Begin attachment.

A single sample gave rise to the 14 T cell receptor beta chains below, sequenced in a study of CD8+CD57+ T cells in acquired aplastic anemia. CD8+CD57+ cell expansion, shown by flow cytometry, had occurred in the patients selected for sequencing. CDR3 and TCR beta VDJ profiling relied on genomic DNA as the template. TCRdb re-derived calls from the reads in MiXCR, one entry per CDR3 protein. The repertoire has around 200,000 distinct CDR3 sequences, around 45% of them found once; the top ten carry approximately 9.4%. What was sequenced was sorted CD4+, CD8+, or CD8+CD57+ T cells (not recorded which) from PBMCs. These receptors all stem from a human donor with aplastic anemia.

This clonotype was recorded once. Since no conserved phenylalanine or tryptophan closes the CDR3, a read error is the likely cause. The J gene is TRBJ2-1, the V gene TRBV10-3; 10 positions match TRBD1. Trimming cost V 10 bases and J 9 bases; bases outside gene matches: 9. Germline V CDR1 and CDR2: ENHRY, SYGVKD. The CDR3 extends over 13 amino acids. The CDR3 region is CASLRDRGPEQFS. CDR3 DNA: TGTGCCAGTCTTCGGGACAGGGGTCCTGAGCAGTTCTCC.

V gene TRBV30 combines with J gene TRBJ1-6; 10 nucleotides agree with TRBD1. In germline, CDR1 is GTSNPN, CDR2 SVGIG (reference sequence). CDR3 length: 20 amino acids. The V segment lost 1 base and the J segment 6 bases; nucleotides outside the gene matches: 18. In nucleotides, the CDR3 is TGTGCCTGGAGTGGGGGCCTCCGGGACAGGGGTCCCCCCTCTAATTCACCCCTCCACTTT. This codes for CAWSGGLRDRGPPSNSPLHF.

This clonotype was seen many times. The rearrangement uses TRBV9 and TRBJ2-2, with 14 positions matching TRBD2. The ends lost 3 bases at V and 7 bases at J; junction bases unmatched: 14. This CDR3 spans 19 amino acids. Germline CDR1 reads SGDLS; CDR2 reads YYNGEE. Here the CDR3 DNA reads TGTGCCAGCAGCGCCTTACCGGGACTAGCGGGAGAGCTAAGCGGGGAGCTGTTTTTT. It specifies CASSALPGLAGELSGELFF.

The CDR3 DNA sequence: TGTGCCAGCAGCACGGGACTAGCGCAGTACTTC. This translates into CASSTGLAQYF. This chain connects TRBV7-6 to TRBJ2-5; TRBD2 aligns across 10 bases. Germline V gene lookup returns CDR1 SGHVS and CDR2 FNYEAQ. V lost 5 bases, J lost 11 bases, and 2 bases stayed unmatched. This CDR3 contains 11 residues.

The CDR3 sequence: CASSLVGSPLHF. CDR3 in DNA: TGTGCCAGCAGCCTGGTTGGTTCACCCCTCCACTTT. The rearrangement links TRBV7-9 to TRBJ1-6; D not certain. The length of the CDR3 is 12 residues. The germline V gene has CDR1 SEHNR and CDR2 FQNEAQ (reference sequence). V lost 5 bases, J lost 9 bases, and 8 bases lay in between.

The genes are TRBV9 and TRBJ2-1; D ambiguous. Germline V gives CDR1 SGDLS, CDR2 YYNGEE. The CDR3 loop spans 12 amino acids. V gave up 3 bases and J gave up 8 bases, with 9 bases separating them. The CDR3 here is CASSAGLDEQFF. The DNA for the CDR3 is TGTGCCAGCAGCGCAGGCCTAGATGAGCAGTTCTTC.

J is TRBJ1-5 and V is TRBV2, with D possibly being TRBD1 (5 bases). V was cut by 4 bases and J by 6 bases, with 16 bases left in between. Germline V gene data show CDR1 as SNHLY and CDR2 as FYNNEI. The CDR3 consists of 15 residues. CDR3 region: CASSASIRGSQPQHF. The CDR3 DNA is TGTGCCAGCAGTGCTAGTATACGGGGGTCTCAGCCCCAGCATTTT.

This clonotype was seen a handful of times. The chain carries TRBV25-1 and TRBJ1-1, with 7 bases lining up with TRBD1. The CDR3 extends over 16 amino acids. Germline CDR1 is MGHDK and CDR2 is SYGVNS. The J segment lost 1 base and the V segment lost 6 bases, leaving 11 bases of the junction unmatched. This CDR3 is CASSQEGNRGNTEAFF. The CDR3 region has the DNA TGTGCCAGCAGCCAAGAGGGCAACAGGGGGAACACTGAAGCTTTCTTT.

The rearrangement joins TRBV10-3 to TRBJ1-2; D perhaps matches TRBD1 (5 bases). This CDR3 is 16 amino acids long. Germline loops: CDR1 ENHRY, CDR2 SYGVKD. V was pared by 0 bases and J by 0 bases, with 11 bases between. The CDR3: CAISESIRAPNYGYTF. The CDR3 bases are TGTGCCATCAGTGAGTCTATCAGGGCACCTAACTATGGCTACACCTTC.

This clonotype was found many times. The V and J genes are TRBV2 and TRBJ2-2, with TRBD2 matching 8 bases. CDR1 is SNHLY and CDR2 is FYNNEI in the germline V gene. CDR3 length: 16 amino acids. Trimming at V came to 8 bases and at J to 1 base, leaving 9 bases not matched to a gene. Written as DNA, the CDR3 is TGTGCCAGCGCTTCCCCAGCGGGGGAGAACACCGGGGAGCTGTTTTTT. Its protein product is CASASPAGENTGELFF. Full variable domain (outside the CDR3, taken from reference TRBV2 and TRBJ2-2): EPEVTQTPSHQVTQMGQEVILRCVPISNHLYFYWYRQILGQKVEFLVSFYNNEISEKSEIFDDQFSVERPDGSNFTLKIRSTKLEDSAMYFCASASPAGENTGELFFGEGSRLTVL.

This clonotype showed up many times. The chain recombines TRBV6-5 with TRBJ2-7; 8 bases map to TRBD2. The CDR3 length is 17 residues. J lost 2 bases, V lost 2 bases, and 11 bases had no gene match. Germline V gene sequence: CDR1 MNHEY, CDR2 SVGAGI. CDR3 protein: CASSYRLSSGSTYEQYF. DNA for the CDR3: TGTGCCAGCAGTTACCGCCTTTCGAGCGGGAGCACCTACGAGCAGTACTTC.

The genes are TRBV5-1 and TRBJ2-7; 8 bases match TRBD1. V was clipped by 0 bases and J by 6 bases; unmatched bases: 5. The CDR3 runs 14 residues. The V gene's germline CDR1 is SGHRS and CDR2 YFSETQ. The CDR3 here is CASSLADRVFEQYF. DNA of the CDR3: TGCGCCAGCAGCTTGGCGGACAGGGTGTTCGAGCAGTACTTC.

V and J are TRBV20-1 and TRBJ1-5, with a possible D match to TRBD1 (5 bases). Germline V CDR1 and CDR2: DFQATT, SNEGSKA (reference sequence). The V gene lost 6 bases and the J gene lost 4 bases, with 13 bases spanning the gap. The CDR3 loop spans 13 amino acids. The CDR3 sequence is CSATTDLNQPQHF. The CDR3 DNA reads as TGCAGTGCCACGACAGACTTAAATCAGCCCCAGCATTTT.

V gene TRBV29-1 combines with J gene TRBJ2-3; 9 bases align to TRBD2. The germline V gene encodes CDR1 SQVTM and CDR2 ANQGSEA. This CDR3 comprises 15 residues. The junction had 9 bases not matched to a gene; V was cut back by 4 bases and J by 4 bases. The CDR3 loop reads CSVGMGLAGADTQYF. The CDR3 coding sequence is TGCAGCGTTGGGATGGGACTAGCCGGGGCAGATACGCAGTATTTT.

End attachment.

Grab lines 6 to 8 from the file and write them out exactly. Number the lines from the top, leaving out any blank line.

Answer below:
The CDR3 sequence: CASSLVGSPLHF. CDR3 in DNA: TGTGCCAGCAGCCTGGTTGGTTCACCCCTCCACTTT. The rearrangement links TRBV7-9 to TRBJ1-6; D not certain. The length of the CDR3 is 12 residues. The germline V gene has CDR1 SEHNR and CDR2 FQNEAQ (reference sequence). V lost 5 bases, J lost 9 bases, and 8 bases lay in between.

The genes are TRBV9 and TRBJ2-1; D ambiguous. Germline V gives CDR1 SGDLS, CDR2 YYNGEE. The CDR3 loop spans 12 amino acids. V gave up 3 bases and J gave up 8 bases, with 9 bases separating them. The CDR3 here is CASSAGLDEQFF. The DNA for the CDR3 is TGTGCCAGCAGCGCAGGCCTAGATGAGCAGTTCTTC.

J is TRBJ1-5 and V is TRBV2, with D possibly being TRBD1 (5 bases). V was cut by 4 bases and J by 6 bases, with 16 bases left in between. Germline V gene data show CDR1 as SNHLY and CDR2 as FYNNEI. The CDR3 consists of 15 residues. CDR3 region: CASSASIRGSQPQHF. The CDR3 DNA is TGTGCCAGCAGTGCTAGTATACGGGGGTCTCAGCCCCAGCATTTT.